- Team Wellington came close to shocking host club Al Ain
- New Zealand side bow out of the Club World Cup on penalties
- Aaron Clapham and Mario Barcia reflect on a rollercoaster night for the Kiwis
They were the amateur side who went 3-0 up against UAE Pro League champions Al Ain in their own backyard. But a fairytale start to the FIFA Club World Cup was not to be for plucky tournament debutants Team Wellington.
The spirited New Zealand side shocked the Hazza Bin Zayed Stadium as they went three goals to the good after 44 minutes. A meeting with the champions of Africa in the next round seemed in touching distance.
Not blessed with the luxury of full-time football like their professional counterparts, Team Welly were unable to prevent an Al Ain onslaught. Marcus Berg, who featured in all of Sweden’s games at the FIFA World Cup™, bagged an 85th-minute equaliser for the host side, much to the delight of the partisan home crowd.
Valiant Team Welly then suffered the agony of losing on penalties. It was a rollercoaster ride which left the players with varied emotions after the game, as second goalscorer Aaron Clapham described.
“It’s a mixture of disappointment and pride,” the midfielder told FIFA.com outside the Wellington dressing room. “I’m really proud of the team – everyone involved. It’s heart-breaking to lose on penalties. It’s a bit of a coin-toss at that stage but we’re really proud of the way we played.
“We came to play exciting football. We want to create chances but on the flip side, you sometimes concede a few too. It was an amazing occasion for us to be a part of.”
Clapham doubled Wellington’s lead after Mario Barcia’s sublime long-range strike broke the deadlock. The Argentinian’s memorable 11th-minute opener kicked off the tournament with a bang.
“I got the ball in the middle of the field, got a touch and thought: why not? It’s one of the best goals I’ve scored, for sure. I scored one similar playing in the final of the OFC Champions League in Wellington.”
Playing in front of a five-figure crowd, testing themselves against the likes of Berg who featured at Russia 2018 and other seasoned UAE internationals – it’s a staggering contrast to what the part-timers are typically accustomed to at their humble home of David Farrington Park.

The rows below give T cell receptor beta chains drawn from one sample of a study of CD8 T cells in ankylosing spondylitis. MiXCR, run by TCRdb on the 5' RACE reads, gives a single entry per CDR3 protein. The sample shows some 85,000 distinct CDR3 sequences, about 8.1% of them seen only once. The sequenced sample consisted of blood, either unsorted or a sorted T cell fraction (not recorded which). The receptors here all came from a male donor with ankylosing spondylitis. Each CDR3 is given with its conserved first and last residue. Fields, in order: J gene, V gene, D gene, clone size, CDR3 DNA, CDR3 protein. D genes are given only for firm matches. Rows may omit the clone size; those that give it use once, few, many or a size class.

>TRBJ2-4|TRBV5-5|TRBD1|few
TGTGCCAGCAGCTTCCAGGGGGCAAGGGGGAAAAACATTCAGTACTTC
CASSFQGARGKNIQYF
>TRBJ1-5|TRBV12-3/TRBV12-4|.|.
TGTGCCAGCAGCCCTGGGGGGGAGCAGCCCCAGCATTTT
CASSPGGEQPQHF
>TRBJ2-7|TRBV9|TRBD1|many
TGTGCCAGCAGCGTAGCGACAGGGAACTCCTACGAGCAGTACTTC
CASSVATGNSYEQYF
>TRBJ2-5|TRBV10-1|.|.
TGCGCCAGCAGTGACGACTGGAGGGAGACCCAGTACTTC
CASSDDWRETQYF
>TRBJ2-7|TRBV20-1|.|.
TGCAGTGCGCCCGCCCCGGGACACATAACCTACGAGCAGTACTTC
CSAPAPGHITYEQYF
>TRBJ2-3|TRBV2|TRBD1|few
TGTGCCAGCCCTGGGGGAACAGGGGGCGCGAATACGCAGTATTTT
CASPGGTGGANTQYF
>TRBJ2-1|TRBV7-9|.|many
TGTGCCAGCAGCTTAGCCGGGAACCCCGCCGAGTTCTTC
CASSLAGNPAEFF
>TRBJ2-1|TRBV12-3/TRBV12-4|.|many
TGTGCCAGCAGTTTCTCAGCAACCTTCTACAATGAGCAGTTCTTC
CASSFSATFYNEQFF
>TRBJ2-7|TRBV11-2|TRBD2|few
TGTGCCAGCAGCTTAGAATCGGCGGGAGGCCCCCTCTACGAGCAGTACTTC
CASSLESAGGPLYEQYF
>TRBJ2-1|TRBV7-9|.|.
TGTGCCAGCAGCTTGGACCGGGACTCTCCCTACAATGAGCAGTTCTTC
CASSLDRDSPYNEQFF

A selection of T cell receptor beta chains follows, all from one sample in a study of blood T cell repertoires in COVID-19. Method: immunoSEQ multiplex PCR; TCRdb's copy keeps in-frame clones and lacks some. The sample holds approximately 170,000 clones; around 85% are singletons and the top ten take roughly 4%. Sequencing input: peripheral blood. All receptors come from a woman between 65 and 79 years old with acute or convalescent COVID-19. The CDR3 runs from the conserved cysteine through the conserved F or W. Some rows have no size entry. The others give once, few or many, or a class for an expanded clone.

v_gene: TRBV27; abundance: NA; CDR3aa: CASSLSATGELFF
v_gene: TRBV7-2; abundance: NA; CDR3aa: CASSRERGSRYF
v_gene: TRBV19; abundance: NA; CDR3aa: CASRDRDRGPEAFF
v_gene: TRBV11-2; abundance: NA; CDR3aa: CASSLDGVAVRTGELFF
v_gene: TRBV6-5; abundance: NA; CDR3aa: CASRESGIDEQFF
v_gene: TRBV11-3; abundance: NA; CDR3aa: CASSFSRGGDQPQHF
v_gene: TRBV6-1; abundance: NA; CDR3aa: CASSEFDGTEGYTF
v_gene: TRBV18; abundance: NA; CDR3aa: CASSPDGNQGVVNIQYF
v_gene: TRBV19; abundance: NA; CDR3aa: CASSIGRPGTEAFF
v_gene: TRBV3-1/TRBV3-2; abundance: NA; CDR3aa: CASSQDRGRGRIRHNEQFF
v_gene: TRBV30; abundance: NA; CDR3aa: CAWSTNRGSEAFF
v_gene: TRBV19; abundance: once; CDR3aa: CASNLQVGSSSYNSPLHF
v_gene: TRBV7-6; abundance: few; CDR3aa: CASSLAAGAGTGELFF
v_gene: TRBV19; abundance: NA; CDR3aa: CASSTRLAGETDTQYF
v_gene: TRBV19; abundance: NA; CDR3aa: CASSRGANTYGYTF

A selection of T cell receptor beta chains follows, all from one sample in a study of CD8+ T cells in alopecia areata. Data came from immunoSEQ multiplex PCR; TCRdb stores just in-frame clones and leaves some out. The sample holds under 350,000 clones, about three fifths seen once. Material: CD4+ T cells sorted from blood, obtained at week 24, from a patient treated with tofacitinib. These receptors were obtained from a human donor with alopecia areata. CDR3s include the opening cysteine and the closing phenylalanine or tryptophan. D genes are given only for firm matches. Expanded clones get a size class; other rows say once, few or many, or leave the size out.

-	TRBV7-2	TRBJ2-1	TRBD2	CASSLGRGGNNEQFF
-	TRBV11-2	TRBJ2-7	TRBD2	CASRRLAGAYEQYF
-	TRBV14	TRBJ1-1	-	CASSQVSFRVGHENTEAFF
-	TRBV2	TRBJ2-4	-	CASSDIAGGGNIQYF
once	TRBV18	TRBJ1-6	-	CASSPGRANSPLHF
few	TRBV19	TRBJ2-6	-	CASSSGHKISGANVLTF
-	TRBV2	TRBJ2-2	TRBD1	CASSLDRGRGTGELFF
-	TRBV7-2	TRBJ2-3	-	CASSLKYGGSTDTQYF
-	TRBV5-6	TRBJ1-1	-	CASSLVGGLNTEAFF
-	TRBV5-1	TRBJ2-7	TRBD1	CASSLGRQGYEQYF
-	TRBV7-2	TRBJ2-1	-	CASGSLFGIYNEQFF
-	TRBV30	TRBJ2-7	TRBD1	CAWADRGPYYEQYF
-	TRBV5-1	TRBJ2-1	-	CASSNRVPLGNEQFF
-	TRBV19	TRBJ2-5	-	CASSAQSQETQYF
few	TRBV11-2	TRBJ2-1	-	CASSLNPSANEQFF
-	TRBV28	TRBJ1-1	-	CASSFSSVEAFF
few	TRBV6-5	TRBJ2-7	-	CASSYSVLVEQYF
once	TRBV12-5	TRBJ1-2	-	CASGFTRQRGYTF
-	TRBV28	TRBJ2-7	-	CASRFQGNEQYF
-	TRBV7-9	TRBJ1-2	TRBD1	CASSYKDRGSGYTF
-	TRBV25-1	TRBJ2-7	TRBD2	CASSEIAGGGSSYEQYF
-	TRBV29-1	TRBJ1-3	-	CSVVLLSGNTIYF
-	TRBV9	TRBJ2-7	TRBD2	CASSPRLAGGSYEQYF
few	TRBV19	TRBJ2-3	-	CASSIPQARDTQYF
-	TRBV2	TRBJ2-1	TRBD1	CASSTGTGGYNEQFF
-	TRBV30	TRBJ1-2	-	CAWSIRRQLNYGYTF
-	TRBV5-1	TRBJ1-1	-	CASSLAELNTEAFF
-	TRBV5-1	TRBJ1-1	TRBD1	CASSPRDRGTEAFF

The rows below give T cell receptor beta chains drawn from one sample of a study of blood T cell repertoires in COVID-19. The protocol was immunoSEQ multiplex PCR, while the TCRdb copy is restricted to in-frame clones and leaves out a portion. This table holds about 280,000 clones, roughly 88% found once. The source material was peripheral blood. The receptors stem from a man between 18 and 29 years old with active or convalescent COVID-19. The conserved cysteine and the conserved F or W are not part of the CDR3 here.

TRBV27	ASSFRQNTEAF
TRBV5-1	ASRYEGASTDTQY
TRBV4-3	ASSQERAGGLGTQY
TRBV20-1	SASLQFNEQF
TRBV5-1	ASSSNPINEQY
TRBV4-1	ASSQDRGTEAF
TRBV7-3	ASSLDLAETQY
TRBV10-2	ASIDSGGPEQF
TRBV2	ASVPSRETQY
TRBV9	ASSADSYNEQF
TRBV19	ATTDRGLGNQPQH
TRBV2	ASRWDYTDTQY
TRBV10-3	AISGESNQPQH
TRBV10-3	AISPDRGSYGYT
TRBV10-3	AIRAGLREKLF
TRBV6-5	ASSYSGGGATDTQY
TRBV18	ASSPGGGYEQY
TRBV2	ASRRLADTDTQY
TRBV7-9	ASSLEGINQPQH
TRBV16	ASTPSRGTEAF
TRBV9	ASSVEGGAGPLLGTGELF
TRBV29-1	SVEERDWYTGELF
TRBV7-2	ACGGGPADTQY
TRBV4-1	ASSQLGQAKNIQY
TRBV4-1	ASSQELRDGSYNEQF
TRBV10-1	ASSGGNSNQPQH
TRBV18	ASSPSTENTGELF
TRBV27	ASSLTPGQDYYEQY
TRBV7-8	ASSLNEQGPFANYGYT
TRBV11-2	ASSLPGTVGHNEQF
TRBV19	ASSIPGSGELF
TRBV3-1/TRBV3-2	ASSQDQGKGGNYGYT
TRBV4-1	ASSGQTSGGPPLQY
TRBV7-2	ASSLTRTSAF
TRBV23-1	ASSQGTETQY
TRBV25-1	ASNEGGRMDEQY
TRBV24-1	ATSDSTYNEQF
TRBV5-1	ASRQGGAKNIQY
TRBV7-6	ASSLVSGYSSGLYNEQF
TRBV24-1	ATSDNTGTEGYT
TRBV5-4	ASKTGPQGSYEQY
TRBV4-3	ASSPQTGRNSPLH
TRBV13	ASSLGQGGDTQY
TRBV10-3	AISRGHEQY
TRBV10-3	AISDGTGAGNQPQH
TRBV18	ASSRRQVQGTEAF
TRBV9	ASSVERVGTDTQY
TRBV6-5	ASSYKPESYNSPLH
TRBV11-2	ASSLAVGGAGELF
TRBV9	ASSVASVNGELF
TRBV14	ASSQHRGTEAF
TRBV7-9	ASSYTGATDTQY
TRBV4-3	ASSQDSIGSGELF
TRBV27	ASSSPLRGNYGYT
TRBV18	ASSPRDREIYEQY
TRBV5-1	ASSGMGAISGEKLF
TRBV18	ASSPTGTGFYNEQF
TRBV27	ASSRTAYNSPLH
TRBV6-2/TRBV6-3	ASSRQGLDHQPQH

“There was about 15,000 more fans there than what we’re used to! I work a 40-hour-a-week job, so I’m training as a part-time player,” said Clapham, who works as a director of football at a local New Zealand club doing coaching education when not playing for Wellington.
“The rest of the squad are like that too and they [Al Ain] are bringing millionaires off the bench. It is a bit of a challenge but it’s something we were really excited about, proving the quality we have and being able to step up on the world stage.”
Team Wellington’s foray on the global stage may have been a short one but it was certainly memorable, winning fans over with their fearless style, never-say-die attitude and family-like atmosphere amongst their side.
“We have a very young team, most of them are in their early 20s – I’m one of the oldest at 28,” said Barcia with a smile. “So the Club World Cup has been a great experience for us. We’ll be stronger for this and look to come back.
“We’ll have a break now and be back in training on 3 January and focus on our league and then the OFC Champions League. The result hurts as we didn’t want to go home, but sometimes that’s football.”